By Arshad Mohammed, Simon Lewis and Timour Azhari
WASHINGTON, Jan 22 (Reuters) – The United States imposed sanctions on Monday on Hamas-affiliated financial exchanges in Gaza, an Iraqi airline and backers of Iranian-linked militias in Iraq, accusing all of working with Iran‘s elite military and intelligence unit.
The U.S. Treasury said it had imposed sanctions on Hamas-linked financial networks in Gaza, particularly financial facilitators instrumental in transferring funds, including cryptocurrency, from Iran‘s Islamic Revolutionary Guard Corps Quds Force (IRGC-QF) to Hamas, which carried out the Oct. 7 attacks on Israel, and to Palestinian Islamic Jihad (PIJ), another Palestinian militant group.
The sanctions were coordinated with Australia and Britain, the Treasury said. Britain and Washington both targeted Gaza-based money changer Zuheir Shamlakh, whom they accused of facilitating transfers worth tens of millions of dollars from Iran to Hamas.
In sanctioning these and other targets, the U.S. government is trying to crack down on a host of Iranian-backed proxies that have used Gaza, Iraq, Lebanon, Syria and Yemen to carry out attacks on Israeli, U.S. and other interests.
“Sanctions are just one of the many levers at our disposal when it comes to holding Iran and some of its proxies accountable,” State Department deputy spokesperson Vedant Patel told a news briefing.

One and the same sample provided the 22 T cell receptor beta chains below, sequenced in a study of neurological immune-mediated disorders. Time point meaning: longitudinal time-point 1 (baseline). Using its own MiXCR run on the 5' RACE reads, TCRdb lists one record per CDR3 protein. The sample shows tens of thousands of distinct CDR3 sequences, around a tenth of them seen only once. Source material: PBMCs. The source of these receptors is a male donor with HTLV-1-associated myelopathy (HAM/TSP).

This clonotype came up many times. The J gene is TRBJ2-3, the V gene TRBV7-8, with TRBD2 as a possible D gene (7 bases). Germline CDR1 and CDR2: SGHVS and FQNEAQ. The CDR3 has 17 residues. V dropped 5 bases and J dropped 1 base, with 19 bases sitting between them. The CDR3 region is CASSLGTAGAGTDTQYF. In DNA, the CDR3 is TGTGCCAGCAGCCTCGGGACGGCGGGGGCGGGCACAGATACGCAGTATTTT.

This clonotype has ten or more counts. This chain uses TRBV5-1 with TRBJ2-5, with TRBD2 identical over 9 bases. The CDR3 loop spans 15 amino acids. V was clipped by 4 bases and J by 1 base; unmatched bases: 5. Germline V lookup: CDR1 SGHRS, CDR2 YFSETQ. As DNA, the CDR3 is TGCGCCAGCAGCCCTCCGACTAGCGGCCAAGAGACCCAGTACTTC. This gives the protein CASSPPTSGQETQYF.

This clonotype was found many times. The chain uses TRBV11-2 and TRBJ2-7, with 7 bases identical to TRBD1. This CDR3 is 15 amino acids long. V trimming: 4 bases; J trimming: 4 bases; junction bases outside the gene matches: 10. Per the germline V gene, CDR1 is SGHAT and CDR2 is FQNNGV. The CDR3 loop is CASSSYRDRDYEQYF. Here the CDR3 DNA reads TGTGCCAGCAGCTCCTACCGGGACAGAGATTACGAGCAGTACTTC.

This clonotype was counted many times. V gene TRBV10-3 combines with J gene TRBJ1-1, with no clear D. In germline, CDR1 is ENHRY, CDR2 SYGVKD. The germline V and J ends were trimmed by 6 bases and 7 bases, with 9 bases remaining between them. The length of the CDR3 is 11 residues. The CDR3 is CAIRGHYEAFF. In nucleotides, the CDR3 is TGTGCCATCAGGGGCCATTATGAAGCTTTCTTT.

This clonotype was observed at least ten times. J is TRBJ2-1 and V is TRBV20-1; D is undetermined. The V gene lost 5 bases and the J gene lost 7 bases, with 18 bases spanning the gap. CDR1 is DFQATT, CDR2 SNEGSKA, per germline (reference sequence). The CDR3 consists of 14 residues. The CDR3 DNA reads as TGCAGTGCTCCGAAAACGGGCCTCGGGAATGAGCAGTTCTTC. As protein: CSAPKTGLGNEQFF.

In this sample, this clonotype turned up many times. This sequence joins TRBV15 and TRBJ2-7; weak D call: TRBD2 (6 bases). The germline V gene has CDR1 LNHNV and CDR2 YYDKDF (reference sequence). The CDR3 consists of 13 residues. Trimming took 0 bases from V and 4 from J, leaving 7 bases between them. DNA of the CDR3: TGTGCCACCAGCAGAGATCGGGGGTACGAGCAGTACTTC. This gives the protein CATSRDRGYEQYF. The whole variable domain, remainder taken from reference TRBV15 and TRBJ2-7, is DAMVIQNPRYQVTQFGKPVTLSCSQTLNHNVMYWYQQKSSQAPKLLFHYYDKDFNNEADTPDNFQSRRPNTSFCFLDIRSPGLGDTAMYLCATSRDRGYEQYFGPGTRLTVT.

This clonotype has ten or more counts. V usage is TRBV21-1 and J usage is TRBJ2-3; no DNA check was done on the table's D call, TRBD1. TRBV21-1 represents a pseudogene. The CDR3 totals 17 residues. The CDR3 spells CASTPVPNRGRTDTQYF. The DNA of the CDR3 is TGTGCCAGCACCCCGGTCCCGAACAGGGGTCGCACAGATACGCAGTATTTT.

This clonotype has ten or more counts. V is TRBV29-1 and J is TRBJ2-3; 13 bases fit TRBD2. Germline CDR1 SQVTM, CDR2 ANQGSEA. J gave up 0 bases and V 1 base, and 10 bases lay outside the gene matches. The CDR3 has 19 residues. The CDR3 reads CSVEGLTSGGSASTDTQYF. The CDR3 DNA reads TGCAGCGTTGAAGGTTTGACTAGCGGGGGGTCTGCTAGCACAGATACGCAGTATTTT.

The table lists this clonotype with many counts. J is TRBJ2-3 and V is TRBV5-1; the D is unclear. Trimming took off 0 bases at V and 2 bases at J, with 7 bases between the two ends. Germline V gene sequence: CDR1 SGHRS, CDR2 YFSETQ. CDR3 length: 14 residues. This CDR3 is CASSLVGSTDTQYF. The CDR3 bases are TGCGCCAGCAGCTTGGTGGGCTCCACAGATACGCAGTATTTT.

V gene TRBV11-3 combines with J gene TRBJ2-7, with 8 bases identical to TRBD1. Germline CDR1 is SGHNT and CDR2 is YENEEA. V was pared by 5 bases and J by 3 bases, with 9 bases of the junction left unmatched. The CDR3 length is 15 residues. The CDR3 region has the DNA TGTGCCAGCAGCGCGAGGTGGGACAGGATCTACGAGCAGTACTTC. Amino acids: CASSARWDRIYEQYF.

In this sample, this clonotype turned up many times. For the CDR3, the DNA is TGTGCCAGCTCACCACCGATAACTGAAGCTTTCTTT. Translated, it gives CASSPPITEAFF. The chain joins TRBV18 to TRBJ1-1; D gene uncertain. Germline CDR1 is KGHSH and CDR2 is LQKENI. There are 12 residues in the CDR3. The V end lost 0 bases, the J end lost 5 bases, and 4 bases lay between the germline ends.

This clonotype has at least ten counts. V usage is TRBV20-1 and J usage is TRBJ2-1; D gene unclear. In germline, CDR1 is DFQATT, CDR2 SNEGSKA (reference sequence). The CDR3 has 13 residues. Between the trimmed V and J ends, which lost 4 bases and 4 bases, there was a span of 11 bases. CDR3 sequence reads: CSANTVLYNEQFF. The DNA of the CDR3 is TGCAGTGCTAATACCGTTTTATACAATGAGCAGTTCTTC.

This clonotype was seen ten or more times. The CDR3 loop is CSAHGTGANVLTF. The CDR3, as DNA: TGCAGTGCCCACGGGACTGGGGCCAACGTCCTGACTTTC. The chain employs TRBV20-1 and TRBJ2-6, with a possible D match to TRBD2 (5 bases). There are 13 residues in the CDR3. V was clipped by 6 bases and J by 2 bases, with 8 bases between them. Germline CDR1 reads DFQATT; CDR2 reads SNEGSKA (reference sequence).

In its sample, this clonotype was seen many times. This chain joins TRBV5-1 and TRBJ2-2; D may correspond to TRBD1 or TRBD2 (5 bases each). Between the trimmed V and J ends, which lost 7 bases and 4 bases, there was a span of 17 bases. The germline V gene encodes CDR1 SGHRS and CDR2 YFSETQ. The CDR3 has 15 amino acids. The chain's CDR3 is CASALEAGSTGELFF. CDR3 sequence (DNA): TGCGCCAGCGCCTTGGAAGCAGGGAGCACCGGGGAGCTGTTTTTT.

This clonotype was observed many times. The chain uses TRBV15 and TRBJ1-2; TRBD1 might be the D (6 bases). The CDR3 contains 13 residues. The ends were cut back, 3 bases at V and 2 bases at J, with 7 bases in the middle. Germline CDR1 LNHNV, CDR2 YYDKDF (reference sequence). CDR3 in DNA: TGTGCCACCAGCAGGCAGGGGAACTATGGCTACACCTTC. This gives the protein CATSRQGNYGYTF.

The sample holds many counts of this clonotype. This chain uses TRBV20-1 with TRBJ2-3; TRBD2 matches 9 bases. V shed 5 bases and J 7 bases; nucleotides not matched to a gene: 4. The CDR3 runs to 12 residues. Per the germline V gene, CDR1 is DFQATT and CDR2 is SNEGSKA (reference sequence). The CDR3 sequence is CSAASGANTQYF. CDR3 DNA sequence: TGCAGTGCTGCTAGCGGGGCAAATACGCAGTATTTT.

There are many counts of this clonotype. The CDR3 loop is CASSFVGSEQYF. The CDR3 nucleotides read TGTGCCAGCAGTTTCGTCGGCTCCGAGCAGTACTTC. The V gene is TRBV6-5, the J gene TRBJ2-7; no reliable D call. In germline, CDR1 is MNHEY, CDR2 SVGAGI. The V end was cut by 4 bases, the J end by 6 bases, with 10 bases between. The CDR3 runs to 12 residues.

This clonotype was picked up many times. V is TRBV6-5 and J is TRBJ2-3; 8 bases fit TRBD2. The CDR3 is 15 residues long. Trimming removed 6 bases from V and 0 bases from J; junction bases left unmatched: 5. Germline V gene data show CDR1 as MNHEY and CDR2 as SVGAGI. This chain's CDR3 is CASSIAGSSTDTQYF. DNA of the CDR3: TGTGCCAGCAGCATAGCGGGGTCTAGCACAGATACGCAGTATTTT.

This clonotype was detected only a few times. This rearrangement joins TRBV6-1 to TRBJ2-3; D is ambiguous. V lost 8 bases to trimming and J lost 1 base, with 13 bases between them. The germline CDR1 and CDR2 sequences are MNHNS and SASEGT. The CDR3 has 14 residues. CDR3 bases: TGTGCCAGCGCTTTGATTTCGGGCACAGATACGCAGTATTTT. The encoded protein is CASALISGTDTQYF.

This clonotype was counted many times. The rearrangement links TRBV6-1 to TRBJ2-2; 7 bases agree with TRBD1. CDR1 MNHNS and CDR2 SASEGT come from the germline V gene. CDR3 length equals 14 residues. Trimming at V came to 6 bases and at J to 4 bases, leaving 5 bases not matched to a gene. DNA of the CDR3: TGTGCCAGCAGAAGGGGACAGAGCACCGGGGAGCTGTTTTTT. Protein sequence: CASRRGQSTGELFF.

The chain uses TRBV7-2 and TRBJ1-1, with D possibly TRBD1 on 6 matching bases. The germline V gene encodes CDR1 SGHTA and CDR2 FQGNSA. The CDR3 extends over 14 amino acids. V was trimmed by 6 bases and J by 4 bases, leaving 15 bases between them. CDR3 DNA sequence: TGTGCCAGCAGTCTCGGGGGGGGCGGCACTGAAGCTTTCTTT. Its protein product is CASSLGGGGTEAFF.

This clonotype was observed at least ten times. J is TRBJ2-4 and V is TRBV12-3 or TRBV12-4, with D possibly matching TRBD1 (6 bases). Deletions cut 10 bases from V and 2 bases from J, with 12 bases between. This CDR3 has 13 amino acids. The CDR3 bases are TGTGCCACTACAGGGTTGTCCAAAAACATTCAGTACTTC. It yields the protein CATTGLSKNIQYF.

The moves would have “tangible impacts” on groups Washington blames for destabilizing the Middle East, Patel said. For example, he said, the U.S. hoped blacklisting Iraq’s Fly Baghdad airline and its chief executive would “disrupt” the airline’s alleged role in carrying supplies and personnel into Syria for the Quds Force.
Fly Baghdad denounced the sanctions, saying they were “not based on any material or moral evidence.”
“It is clear that the decision was based on misleading and unreal information that cannot stand up to the law,” the airline said in a statement.
The Treasury also sanctioned three leaders and supporters of Kataeb Hezbollah, one of the Quds Force’s main Iran-linked militias in Iraq.
As a general rule, U.S. individuals or companies are banned from transactions involving the property of those designated. Those who carry out certain transactions with sanctioned entities risk being sanctioned themselves or facing other “enforcement action,” the Treasury said.